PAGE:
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The extensive matrix facies of the Hensel Formation consist of calcretized (calichified) red mudstone, and thin, sheet sandstone, interpreted as paleosols and overbank deposits. Framework facies include cross-stratified lenses of conglomerate and sandstone that represent low-sinuosity to meandering streams of small fluvial systems. These systems were active during the transgression that resulted in deposition of Glen Rose and Fredericksburg Group carbonates. The pervasive development of calcrete, desiccation cracks, and pseudo-anticlines within the Hensel paleosols, as well as the overall depositional style of the unit, suggest an arid to semiarid, seasonal climate.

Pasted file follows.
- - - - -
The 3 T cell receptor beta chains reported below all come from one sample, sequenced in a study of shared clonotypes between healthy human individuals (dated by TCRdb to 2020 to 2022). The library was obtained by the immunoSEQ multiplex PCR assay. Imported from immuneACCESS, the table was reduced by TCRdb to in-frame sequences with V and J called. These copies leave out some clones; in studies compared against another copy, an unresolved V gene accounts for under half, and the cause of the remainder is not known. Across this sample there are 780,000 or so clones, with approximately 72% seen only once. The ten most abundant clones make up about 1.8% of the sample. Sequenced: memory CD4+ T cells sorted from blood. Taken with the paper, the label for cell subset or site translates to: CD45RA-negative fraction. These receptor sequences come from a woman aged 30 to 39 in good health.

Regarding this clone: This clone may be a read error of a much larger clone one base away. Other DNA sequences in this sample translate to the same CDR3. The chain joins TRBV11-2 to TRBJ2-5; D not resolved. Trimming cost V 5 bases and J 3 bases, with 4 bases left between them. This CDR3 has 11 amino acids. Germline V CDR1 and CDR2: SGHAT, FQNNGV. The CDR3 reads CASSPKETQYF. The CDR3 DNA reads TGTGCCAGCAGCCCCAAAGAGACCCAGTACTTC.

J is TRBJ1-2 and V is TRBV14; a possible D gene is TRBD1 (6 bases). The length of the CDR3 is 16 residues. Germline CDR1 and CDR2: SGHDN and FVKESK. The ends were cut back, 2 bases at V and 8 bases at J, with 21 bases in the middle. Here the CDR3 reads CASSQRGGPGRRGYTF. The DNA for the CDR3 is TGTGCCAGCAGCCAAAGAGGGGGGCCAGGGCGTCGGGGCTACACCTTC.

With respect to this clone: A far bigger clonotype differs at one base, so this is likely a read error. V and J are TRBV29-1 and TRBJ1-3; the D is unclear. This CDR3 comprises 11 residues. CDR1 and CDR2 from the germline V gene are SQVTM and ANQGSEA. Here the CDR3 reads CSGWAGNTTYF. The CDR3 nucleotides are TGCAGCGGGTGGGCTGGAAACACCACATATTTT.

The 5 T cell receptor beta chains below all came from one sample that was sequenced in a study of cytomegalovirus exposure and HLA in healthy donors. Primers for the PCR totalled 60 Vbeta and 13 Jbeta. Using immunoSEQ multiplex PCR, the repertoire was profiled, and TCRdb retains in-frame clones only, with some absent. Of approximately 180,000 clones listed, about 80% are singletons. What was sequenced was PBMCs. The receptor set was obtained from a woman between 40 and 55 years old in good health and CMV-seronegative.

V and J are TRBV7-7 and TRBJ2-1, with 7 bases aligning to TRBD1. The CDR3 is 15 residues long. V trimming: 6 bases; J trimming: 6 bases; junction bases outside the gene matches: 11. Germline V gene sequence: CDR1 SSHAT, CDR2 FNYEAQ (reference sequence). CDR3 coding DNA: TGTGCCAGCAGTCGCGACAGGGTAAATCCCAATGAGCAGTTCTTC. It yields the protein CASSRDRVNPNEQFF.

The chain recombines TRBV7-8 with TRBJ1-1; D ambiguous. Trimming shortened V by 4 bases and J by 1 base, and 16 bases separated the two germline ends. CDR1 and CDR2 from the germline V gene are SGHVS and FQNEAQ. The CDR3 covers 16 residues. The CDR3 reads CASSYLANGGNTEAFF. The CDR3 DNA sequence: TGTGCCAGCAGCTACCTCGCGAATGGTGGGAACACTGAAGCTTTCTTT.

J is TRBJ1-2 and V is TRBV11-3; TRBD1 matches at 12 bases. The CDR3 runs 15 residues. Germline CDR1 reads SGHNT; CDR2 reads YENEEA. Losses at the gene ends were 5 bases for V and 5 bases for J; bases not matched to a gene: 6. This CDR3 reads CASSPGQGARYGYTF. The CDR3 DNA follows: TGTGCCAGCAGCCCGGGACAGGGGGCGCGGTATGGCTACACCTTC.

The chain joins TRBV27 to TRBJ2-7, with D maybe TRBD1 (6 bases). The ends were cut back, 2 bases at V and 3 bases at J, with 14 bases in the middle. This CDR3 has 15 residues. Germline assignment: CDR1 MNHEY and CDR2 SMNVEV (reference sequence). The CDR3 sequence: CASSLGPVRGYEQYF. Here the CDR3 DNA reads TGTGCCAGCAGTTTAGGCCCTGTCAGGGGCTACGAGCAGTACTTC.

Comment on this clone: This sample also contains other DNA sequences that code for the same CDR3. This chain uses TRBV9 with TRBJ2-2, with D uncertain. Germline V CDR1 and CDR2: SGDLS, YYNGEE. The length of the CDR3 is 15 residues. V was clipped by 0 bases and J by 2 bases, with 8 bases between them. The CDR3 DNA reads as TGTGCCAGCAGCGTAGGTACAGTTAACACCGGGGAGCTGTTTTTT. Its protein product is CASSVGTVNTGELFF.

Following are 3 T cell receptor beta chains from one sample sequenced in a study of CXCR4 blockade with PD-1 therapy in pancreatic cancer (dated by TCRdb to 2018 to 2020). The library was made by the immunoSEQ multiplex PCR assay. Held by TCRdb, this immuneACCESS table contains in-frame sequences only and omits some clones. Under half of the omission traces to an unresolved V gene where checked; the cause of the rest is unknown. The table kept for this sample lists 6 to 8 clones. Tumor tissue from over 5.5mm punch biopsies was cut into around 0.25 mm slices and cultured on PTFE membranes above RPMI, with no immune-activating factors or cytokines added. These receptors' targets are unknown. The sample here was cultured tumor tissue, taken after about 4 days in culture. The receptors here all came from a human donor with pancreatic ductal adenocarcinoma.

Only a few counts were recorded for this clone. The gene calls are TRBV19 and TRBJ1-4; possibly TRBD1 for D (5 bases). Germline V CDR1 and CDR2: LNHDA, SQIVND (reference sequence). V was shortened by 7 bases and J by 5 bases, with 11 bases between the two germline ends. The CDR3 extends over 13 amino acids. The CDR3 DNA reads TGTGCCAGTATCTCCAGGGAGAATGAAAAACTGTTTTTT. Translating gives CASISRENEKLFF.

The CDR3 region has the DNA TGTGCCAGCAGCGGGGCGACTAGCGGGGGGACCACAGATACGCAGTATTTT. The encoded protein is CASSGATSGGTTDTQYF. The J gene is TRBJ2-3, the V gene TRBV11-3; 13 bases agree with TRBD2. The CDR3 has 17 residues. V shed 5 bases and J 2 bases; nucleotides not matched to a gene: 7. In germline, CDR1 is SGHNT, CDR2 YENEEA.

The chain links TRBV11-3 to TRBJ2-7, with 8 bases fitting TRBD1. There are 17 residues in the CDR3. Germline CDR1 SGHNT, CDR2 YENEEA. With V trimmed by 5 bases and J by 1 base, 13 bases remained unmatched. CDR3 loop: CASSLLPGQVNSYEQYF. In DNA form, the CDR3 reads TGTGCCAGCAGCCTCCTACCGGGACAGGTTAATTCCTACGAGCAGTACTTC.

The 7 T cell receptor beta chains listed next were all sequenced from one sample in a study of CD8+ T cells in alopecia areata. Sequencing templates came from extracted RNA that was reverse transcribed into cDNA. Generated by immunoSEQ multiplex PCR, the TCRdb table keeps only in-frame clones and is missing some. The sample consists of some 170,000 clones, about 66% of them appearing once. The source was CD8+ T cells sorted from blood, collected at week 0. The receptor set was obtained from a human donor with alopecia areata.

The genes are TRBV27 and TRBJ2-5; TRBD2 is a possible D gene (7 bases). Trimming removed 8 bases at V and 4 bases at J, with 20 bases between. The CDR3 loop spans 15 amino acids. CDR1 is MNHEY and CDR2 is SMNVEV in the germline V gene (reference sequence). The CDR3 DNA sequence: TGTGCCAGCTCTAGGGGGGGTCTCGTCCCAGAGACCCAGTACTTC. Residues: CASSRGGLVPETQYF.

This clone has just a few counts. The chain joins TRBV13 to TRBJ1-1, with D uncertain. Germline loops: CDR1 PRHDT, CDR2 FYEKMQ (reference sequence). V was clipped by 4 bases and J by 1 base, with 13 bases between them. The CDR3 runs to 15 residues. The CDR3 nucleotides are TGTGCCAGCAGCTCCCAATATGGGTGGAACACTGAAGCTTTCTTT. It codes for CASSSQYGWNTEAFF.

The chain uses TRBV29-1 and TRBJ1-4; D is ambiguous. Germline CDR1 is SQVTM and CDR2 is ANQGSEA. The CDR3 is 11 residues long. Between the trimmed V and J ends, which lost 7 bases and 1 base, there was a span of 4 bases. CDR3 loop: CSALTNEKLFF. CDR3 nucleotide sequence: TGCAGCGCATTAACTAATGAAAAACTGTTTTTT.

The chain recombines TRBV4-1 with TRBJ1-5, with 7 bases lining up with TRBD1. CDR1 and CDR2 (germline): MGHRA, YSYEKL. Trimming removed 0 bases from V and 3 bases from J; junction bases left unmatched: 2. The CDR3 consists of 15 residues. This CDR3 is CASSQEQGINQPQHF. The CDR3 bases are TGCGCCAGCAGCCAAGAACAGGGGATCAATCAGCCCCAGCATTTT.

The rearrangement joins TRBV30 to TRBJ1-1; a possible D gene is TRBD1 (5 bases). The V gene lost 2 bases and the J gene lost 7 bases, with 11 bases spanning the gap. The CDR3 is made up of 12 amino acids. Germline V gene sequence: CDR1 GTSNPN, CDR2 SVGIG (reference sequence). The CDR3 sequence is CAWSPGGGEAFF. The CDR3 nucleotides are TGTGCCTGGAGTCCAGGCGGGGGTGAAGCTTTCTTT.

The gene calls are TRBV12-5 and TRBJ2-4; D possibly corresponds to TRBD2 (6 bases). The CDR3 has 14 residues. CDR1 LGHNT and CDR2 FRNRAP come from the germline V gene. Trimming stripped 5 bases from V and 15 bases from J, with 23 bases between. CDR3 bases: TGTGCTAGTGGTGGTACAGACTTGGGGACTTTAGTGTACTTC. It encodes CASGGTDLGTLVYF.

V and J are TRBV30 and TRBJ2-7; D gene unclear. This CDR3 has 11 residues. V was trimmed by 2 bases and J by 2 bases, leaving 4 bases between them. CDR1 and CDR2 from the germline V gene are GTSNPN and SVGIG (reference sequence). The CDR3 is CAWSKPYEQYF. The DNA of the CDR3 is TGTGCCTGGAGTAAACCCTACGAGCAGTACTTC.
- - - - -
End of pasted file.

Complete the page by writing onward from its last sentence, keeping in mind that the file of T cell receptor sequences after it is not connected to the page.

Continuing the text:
Paleopedogenesis resulted in the formation of authigenic kaolin and illite, intense red-orange coloration, and various types of calcrete. Paleocalcrete within the mudstone facies commonly assumed a nodular habit. It is frequently observed to be coalesced into honeycomb structures. Locally calcretized, thin-bedded sandstone and mudstone were buckled into pseudo-anticlines. These structures were partly produced by fluctuating ground water and other inferred soil-forming processes. Paleocalcrete accumulated in the sandstone facies as undulating hardpans and vertically oriented rhizoliths. Microscopic textures characteristic of all these calcretes include low-magnesian calcite, crystallaria, and circumgranular cracks.
Carbon and oxygen isotopic values from each type of calcrete confirm a pedogenic origin for the authigenic calcite. A "heavier" oxygen isotopic value in the dolomite, peculiar to the pseudo-anticline calcrete, denotes enrichment of meteoric ground water by extreme evaporation. These conditions would have existed near a continental playa, an environment compatible with the seasonal, arid to semiarid climate.
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